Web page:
Jewish peer Lord Sterling has described setting up Motability, the charity that provides vehicles for people with disabilities, as “one of the most significant things I have ever done”.
The charity, which makes specially adapted car or scooters and powered wheelchairs available for lease, was founded 40 years ago this week.
“The scheme currently has over 600,000 vehicles on the road and has provided 4.5 million vehicles to date,” Lord Sterling said.
The peer, along with the late Lord Goodman, announced the project in Parliament on December 6 1977.
He said: “Motability has helped millions of disabled people to maintain their ability to get to work or college, attend a medical appointment, meet up with friends and enjoy the freedom and independence that so many people take for granted.”
The 82-year-old, who chairs charity, is the former executive chairman of P&O and organised the Queen’s Golden Jubilee celebrations in 2002.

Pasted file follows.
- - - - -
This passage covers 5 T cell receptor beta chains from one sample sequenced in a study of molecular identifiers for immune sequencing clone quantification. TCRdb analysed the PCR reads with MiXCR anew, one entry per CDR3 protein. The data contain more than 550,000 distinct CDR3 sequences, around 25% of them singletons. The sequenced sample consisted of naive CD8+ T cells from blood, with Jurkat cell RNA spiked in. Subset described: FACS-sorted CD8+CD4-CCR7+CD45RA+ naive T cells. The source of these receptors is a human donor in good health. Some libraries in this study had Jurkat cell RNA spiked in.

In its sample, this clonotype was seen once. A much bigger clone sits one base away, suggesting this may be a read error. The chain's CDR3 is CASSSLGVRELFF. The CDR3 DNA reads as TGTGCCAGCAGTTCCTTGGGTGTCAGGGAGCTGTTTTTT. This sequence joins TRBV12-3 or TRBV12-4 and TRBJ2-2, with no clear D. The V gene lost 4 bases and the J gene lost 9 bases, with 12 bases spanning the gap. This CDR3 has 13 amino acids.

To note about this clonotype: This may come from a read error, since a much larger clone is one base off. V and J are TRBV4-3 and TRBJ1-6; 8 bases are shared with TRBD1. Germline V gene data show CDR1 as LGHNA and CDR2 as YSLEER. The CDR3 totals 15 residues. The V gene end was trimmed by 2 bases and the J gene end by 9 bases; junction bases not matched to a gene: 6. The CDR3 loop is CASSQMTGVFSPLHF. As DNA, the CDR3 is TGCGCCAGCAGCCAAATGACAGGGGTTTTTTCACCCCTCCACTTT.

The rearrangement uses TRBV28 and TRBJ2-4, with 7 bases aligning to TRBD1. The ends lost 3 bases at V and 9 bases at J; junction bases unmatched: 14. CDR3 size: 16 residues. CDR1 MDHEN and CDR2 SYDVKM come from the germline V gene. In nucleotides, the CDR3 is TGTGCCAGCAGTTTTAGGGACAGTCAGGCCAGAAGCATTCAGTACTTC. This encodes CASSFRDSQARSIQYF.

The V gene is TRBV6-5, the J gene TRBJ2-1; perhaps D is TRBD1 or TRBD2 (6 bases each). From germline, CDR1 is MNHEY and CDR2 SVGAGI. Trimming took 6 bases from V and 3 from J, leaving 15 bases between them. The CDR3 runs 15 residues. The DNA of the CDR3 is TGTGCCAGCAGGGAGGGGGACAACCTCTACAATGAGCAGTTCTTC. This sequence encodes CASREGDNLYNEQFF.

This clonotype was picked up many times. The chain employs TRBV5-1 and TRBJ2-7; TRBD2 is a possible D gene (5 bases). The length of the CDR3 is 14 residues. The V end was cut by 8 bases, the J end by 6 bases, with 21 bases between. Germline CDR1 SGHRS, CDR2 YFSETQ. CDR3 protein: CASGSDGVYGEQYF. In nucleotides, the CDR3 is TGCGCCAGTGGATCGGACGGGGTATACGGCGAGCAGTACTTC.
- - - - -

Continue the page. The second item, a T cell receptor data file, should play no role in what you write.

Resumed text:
He is a three-star Vice Admiral in the Royal Navy, making him the highest-ranking Jewish officer in the armed forces’ history. He is the current president of the Association of Jewish Ex-Servicemen and Women.
The peer said Motability had “changed millions of people’s lives. You or I may take getting into the car for granted but I have had the pleasure of seeing the difference it has made to people over the years.
Hearing from the people who had benefited from the charity was a moving experience, he said.
“If you have empathy you want to help and improve someone’s situation It is amazing to know you have done that.”
Paul Barrett, a Royal Marine veteran, sustained life-changing injuries when he was the victim of a bomb attack while serving in Afghanistan.
He said receiving a Motability vehicle fitted with a specially adapted accelerator steering wheel aid, had changed his life.
“It has provided a sense of self-esteem and self-confidence to me as a father and husband,” he said.
Lord Sterling, who said: “Hearing Paul’s story makes it worthwhile it sums up why this scheme is so important.”